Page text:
Endoscopic Spine Surgery is a type of state-of-the-art surgery that uses small tubular system or micro incisions, assisted with an endoscope or microscope. This type of surgery provides patients with quicker recovery and less pain than traditional spine surgery. It preserves normal spine mobility because the spine is not fused with screws and rods. With experienced hands, most of procedures take less than one hour and the patient gets back to walk around in only a few hours. Some of the spinal conditions treated with this technique are degenerative disc disease, herniated discs, Scoliosis and spinal stenosis. It is a less risky, less invasive option compared to traditional open spine surgery. Although the goals of this surgery are the same as open traditional procedures.
Advantages: Endoscopic spine surgery is an attractive option for patients with quicker recovery after surgery, less post-operative pain, and smaller incisions and minimal soft tissue damage. It also leaves no scars and has cosmetic appeal.
How long will the patient be in the hospital?
In general, minimally invasive spine surgery decreases the hospital stay by one-half. In a typical endoscopic spine surgery it is performed in the same day, and the patients go home shortly after surgery. Furthermore, the immediate post-operative period is marked by much less pain when using minimally invasive techniques on the same day.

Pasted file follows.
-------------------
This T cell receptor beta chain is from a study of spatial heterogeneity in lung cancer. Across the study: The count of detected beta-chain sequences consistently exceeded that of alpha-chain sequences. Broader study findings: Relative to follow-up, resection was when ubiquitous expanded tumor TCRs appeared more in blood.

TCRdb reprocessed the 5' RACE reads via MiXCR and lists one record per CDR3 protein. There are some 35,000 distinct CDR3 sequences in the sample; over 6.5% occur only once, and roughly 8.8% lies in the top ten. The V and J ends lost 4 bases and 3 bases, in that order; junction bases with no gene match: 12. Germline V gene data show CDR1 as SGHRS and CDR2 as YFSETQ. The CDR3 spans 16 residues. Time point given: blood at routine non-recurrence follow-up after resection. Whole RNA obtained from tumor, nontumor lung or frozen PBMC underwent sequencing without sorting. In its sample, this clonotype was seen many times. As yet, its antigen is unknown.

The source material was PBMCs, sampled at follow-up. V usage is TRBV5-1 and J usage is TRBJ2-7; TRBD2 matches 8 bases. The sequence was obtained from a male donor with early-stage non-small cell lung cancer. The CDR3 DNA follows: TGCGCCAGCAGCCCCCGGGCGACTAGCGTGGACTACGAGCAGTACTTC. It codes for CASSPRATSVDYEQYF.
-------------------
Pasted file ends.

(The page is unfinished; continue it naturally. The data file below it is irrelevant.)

How long is the recovery?
Recovery from each surgery is different. Some patients return to full activity in 6 weeks while other patients require more time.
Does taking pain relieving medication lead to addiction following this procedure?
There is no evidence that post-operation pain treatment leads to addiction. This procedure is not very painful and moderate painkillers are sufficient to relieve pain.
Brain tumors are abnormal growth or cancers within the brain. Earlier having a brain tumor meant awaiting certain death.
Spine surgery is traditionally done as "open surgery," meaning the area being operated on is opened with a long incision to allow the surgeon to view and access the anatomy. In recent years, however, technological advances have allowed more spine conditions to be treated with a minimally invasive surgical technique.
Surgery for skull base tumours results in a cure for many patients. For most of these patients, traditional open craniofacial surgery is the safest approach with the best chance of success. In recent years, however, endoscopy-assisted surgery, which leaves no visible scars, has been found to be effective for the resection of some skull base tumours.
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